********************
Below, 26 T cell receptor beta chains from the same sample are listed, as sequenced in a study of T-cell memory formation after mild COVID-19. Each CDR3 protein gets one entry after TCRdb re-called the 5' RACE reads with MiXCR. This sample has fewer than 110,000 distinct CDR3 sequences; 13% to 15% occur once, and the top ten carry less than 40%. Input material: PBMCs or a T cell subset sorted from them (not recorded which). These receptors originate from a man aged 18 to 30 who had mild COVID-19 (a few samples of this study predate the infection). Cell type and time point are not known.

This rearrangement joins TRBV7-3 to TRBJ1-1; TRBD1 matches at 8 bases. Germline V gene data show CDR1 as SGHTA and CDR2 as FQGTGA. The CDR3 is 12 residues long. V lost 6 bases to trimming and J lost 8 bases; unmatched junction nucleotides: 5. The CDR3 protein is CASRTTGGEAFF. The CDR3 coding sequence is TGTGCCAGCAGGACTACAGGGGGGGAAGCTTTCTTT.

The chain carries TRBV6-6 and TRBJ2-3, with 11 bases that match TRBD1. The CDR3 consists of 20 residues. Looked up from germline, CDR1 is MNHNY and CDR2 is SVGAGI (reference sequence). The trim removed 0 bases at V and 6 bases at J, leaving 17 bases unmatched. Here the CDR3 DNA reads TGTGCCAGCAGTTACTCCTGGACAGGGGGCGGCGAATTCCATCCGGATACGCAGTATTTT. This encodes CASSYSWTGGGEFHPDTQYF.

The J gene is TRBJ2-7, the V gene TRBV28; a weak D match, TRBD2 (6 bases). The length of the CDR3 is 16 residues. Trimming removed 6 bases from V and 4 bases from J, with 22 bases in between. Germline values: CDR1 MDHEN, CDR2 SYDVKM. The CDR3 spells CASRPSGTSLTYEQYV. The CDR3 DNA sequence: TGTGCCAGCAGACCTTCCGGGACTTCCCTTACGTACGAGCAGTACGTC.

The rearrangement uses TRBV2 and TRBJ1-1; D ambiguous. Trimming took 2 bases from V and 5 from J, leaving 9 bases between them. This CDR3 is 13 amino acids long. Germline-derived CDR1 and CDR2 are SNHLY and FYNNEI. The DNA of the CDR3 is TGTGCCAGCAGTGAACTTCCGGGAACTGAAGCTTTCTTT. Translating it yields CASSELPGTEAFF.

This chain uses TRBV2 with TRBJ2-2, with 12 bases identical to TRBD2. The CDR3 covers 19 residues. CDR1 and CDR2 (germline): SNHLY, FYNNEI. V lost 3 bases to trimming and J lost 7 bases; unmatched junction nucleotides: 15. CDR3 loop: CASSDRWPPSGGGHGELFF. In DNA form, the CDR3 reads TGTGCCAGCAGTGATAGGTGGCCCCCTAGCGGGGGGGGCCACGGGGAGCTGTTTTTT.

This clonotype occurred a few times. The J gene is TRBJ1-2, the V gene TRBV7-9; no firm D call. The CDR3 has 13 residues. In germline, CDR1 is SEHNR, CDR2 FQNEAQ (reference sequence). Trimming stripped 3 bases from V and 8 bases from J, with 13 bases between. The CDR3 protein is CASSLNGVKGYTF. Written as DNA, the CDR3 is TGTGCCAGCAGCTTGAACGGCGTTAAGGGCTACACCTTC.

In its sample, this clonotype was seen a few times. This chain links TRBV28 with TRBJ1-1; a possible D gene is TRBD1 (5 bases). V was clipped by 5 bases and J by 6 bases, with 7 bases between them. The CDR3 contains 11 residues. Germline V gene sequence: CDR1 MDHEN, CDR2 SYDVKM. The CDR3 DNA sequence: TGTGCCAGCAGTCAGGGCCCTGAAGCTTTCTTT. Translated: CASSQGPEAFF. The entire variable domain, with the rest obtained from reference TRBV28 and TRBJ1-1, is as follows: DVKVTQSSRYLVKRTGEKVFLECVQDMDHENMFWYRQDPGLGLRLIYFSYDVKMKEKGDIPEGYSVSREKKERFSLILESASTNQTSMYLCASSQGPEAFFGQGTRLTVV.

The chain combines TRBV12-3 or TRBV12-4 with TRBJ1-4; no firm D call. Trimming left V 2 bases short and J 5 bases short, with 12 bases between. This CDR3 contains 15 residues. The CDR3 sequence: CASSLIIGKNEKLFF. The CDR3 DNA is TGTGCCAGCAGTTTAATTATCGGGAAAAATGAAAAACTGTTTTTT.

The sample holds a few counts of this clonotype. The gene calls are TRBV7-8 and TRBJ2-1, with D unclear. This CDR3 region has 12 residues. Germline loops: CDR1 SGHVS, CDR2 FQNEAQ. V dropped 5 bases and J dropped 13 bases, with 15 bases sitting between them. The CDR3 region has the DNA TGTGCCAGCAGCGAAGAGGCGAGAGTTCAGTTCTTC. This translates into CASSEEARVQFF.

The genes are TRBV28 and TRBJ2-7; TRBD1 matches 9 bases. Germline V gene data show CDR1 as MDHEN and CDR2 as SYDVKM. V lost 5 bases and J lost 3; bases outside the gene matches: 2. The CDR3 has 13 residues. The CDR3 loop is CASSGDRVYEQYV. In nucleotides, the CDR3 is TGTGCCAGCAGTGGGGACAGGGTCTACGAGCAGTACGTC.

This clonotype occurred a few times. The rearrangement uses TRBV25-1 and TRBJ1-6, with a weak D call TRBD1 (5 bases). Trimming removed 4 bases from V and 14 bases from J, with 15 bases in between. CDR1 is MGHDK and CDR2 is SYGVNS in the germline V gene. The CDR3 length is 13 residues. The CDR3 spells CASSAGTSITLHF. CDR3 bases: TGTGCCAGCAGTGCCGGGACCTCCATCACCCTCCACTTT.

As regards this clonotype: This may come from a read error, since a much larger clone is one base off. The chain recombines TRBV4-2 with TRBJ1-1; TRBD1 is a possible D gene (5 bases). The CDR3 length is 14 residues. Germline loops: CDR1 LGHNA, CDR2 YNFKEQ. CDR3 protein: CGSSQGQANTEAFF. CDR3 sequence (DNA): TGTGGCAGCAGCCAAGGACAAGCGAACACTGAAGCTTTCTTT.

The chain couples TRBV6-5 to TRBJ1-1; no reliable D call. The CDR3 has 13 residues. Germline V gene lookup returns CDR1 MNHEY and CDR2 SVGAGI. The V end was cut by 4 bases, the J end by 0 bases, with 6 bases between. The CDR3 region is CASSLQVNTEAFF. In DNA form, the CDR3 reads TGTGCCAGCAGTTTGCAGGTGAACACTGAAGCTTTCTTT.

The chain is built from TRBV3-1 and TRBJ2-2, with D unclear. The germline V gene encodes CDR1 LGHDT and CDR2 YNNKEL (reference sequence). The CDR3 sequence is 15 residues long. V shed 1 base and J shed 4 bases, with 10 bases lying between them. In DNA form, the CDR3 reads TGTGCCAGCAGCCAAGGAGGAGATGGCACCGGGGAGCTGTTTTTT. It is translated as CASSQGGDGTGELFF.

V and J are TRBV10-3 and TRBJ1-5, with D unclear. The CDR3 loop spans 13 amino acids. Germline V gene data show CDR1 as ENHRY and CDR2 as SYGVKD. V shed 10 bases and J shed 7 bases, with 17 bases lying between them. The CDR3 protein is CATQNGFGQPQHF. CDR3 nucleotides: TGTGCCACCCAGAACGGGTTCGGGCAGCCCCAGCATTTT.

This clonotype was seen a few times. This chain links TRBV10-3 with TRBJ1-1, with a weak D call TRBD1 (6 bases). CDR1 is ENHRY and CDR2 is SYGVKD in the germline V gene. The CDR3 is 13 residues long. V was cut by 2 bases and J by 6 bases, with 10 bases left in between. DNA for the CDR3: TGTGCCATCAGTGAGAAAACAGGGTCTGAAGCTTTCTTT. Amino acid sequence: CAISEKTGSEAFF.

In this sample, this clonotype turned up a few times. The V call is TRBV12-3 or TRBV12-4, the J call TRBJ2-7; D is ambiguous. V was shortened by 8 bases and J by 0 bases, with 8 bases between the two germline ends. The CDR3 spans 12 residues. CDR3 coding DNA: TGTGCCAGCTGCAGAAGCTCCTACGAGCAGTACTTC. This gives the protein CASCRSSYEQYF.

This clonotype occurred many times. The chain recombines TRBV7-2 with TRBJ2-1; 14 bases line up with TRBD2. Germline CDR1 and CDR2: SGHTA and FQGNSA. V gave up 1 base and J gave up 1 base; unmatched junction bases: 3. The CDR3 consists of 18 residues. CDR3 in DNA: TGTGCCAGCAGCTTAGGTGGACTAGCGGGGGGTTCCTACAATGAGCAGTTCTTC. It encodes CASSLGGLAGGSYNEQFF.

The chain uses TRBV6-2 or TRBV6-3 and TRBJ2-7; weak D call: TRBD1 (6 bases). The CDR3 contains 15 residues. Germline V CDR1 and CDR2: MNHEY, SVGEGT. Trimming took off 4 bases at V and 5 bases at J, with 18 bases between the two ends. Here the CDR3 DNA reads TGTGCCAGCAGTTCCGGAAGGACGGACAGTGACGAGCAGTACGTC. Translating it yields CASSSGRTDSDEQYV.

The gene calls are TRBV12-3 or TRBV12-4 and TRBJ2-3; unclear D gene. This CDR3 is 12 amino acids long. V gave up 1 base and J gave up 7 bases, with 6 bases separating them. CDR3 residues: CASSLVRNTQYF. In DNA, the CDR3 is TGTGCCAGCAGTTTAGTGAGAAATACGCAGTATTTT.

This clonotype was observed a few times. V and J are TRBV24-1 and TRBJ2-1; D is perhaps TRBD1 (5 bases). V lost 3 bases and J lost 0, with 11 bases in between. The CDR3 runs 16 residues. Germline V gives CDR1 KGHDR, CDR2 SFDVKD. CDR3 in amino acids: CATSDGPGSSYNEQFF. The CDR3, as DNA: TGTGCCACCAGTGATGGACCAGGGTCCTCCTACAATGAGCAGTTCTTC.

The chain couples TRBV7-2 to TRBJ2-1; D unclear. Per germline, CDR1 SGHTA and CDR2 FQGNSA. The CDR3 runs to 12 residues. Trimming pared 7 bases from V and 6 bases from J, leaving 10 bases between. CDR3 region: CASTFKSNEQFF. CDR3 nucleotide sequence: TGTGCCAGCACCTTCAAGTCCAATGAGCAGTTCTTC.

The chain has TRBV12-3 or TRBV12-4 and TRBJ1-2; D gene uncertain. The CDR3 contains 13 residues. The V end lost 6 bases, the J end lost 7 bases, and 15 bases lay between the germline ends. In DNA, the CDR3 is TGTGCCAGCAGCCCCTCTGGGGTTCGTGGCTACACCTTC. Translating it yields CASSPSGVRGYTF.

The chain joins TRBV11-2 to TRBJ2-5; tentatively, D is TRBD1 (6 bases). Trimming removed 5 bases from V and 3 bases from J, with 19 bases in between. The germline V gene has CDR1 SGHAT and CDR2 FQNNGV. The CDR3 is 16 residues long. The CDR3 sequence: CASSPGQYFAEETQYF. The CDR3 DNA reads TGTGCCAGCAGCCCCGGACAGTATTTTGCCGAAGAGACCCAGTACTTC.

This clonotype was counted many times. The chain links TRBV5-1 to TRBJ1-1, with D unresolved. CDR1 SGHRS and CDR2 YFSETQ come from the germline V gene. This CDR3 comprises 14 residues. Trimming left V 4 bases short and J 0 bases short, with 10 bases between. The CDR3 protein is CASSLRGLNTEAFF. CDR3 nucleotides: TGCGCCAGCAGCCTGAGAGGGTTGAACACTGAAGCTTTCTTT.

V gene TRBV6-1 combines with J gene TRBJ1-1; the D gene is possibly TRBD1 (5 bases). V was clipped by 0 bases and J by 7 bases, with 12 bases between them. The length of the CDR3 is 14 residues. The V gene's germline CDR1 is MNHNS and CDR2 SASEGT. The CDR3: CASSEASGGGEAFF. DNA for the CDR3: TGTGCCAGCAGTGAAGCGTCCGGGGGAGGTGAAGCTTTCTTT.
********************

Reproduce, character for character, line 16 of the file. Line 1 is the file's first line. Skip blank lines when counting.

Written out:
V and J are TRBV10-3 and TRBJ1-5, with D unclear. The CDR3 loop spans 13 amino acids. Germline V gene data show CDR1 as ENHRY and CDR2 as SYGVKD. V shed 10 bases and J shed 7 bases, with 17 bases lying between them. The CDR3 protein is CATQNGFGQPQHF. CDR3 nucleotides: TGTGCCACCCAGAACGGGTTCGGGCAGCCCCAGCATTTT.